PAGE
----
It would be grave injustice if I did not mention his batting. He was more than a useful down-the order player. Two Test fifties including a crucial 76 and a best of 60 in ODIs meant he was a better than a tailender, but not quite an all-rounder. Kemar Roach-esque batting abilities.
Steyn Vs AB De Villiers IPL
Another riveting memory is the 2012 IPL game between Deccan Chargers and Royal Challengers Bangalore at the Chinawamy. 24 runs in one over. The inside out shot was the best of them all and even got a wry smile from Steyn in appreciationg of ABD’s class.
The brilliance of that passage of play was two players at the top of their games in a pressure situation and for once, Steyn had lost to his fellow countrymen.
Another miraculous part of Steyn’s journey was his career of two halves—with respect to injuries.
Usually a fast bowler succumbs to an injury early in their career and comes back stronger, more well built (like Pat Cummins). An injury in the middle of the career means lowering the pace and focusing on line & length (like Munaf Patel). Another extreme is Brett Lee or Shane Bond (always injured, played cricket in between without compromising speed).
Steyn completely escaped this phase and never lost control, momentum, or pace. However, the law of averages came back to bite him at the end of his career.
Injury. Rehabilitation. Few games. Repeat.
2013 (Groin Strain, Side Strain)
2014 (Rib Fracture, 3 Hamstring Strains)
2015 (Groin Strain)
2015-16 (Shoulder Injury)
2017 (Freak heel injury)
2019 (Shoulder Injury) after being selected into the ODI World Cup squad
Climbing the Peak
Although his goal was to lift a trophy with South Africa, there was always a personal goal—to go one past Shaun Pollock. After numerous injuries, he got back up on his feet and on Boxing Day 2018, he took his 422nd wicket to become the leading wicket-taker for South Africa.
It was probably fate that Shaun Pollock would be commentating on that exact moment. Watch the video below to relieve that moment and all of his major milestone wickets till then.
After his shoulder injury again just before South Africa’s 2019 campaign started (and derailed), he announced on 5 August 2019 he would retire from Tests to focus on limited overs cricket. He ended at 439 after going past 400 in 2014.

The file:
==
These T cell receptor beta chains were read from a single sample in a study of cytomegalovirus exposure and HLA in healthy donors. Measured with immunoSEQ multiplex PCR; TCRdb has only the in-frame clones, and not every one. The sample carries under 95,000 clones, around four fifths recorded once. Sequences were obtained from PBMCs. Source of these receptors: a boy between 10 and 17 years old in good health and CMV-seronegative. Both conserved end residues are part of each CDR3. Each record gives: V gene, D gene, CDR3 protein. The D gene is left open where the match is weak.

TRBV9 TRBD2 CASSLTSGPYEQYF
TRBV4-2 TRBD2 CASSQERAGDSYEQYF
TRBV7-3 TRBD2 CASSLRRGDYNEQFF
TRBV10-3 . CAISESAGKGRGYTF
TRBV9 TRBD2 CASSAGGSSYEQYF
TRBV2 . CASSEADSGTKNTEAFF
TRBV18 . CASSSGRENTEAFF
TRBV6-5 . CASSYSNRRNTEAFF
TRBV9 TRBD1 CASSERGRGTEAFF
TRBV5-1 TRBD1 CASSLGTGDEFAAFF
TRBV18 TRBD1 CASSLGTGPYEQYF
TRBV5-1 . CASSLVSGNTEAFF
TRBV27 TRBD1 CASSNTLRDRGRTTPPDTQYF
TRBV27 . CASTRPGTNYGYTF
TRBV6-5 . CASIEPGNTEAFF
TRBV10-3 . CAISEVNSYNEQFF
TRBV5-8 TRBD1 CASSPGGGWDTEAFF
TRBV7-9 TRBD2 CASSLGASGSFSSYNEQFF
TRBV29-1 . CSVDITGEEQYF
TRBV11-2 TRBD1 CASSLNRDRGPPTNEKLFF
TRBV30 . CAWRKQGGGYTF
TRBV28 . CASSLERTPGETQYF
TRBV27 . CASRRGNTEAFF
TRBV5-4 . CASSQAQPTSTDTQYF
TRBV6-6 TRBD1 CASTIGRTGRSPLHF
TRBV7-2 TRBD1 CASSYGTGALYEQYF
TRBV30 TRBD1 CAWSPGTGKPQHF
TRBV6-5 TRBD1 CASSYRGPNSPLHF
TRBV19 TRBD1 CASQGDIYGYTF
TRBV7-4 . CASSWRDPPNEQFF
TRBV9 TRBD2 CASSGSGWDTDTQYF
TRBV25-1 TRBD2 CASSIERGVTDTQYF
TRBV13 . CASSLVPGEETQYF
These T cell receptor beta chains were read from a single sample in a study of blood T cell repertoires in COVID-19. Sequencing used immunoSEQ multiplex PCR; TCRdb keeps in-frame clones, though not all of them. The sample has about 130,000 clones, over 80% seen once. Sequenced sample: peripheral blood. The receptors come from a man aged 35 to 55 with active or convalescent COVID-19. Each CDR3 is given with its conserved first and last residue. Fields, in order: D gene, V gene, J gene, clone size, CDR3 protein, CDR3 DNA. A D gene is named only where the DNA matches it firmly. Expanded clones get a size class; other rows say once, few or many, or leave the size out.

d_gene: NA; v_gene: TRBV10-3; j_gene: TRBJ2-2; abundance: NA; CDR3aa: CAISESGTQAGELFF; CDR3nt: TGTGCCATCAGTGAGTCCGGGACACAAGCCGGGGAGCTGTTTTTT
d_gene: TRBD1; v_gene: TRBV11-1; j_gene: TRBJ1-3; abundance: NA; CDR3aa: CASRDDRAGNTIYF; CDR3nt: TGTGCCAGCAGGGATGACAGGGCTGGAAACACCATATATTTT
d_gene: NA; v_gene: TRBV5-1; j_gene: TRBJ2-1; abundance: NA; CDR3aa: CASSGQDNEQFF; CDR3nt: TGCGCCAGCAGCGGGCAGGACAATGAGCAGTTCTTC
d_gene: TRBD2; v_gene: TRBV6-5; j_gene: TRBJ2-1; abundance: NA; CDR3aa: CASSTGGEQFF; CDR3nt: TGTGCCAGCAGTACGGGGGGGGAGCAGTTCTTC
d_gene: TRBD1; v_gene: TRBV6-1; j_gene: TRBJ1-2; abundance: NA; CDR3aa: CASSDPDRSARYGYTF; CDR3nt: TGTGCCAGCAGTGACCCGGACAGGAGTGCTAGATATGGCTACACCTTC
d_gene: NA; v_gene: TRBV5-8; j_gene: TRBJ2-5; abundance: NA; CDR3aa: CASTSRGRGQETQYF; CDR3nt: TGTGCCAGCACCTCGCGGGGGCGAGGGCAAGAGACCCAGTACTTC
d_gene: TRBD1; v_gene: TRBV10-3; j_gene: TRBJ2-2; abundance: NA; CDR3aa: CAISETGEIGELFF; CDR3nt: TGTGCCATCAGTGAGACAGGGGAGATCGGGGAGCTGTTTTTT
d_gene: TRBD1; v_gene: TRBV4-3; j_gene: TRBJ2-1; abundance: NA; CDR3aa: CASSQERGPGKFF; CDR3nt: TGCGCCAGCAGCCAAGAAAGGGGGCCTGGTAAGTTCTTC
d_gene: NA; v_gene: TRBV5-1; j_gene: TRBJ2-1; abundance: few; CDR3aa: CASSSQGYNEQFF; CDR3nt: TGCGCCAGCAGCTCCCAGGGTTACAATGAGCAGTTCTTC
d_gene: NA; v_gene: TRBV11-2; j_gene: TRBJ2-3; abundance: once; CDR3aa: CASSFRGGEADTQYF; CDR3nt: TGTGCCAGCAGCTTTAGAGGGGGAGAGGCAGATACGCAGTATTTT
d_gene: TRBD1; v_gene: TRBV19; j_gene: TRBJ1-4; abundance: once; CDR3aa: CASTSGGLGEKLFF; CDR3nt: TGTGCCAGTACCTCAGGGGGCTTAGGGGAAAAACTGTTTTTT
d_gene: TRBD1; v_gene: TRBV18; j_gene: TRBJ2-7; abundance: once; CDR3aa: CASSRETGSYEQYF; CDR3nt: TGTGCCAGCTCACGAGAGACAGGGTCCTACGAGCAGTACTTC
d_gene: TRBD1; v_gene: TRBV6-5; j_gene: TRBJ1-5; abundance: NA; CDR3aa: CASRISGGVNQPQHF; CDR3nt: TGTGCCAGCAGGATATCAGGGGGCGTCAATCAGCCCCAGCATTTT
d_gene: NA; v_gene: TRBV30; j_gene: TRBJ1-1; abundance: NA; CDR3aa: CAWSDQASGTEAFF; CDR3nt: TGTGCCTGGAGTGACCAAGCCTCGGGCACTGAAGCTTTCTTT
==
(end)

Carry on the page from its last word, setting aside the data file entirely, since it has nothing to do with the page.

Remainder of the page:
Loss of form, pandemic, and postponement of the T20 World Cups meant it was time to retire in the other formats as well.
Who Is Dale Steyn, The Person?
Now that we know how good Steyn is as a bowler, let us get an insight on who the person he truly is—what really makes Dale Steyn kick.He has a life outside cricket, ya know? Thankfully, his interviews, especially this ESPNCricinfo’s Cricket Monthly interview with Nagraj Gollapudi,provides us a glimpse into his life.
Dale Steyn was born in the small town of Phalaborwa in the Limpopo Province (borders Kruger National Park in South Africa). Maybe the natural environment around him had an effect of him since he became an out-doorsy kind of person. Skateboarding, surfing, and fishing are some of his favorite hobbies. He even flexed his acting muscles for a cameo role in a Drew Barrymore-Adam Sandler movie Blended.
He is a natural athlete who competed at various sports from an early level. 100 meter sprints, long jump, triple jump, high jumps all prepared him for long spells of bowling in Test match arena. He wanted to be like “Allan Donald through the air, but I wanted to land the ball the way Polly landed.. I wanted to be a faster version of Shaun Pollock.“
The best of both worlds.
Steyn said that the “difference between a good fast bowler and a brilliant fast bowler is the wickets column.” He always backed himself to take wickets regardless of the condition and taking 5-fers in every Test playing nation was one of his goals. Here is his collection of souvenir cricket balls.
Dale Steyn shows his collection of souvenir fifer balls 🔥
In order to rise to this level, he has had a lot of support from his coaches, Chris van Noordwyk, Vinnie Barnes, Geoff Clarke, and captains, Graeme Smith, AB De Villiers, and Hashim Amla.
Other Interesting Steyn Facts
There were couple of other cool snippets in there as well. Keeping his cool against dropped catches, facing the Kohlis and de Villiers, altercation with Michael Clarke, Tests vs ODIs, Tendulkar Vs Donald, and video analysis & field settings.
A fun fact is that his full run up is 19 meters, 21 steps, which helps him avoid bowling no-balls. Why is this important? Well because he once took a wicket on a no-ball early in the innings, and it cost his team dearly. The batter was Kumar Sangakkara and the innings became famous for the record 624 partnership with Mahela Jayawardene.
Now for a moment, let us put ourselves into Dale Steyn’s shoe. He dominated the world between 2008 and 2015. Responsibility for the last over of a World Cup semi-final rested on his shoulders (which would literally break a year later). South Africa’s history of collapses and chokes running in the background.
How must have it felt. Carrying the burden of the nation, the tag of the best fast bowler of the generation. One good ball, and you are in the legendary books. One bad ball, and you are scarred for life. Vettori squeezing a wide yorker, chaos in the field, overthrow chances. Steyn calm under pressure. Yet a half-volley in the small grounds of Auckland and Elliot did not miss his chance to glory.
Six. South Africa out. Steyn changed forever.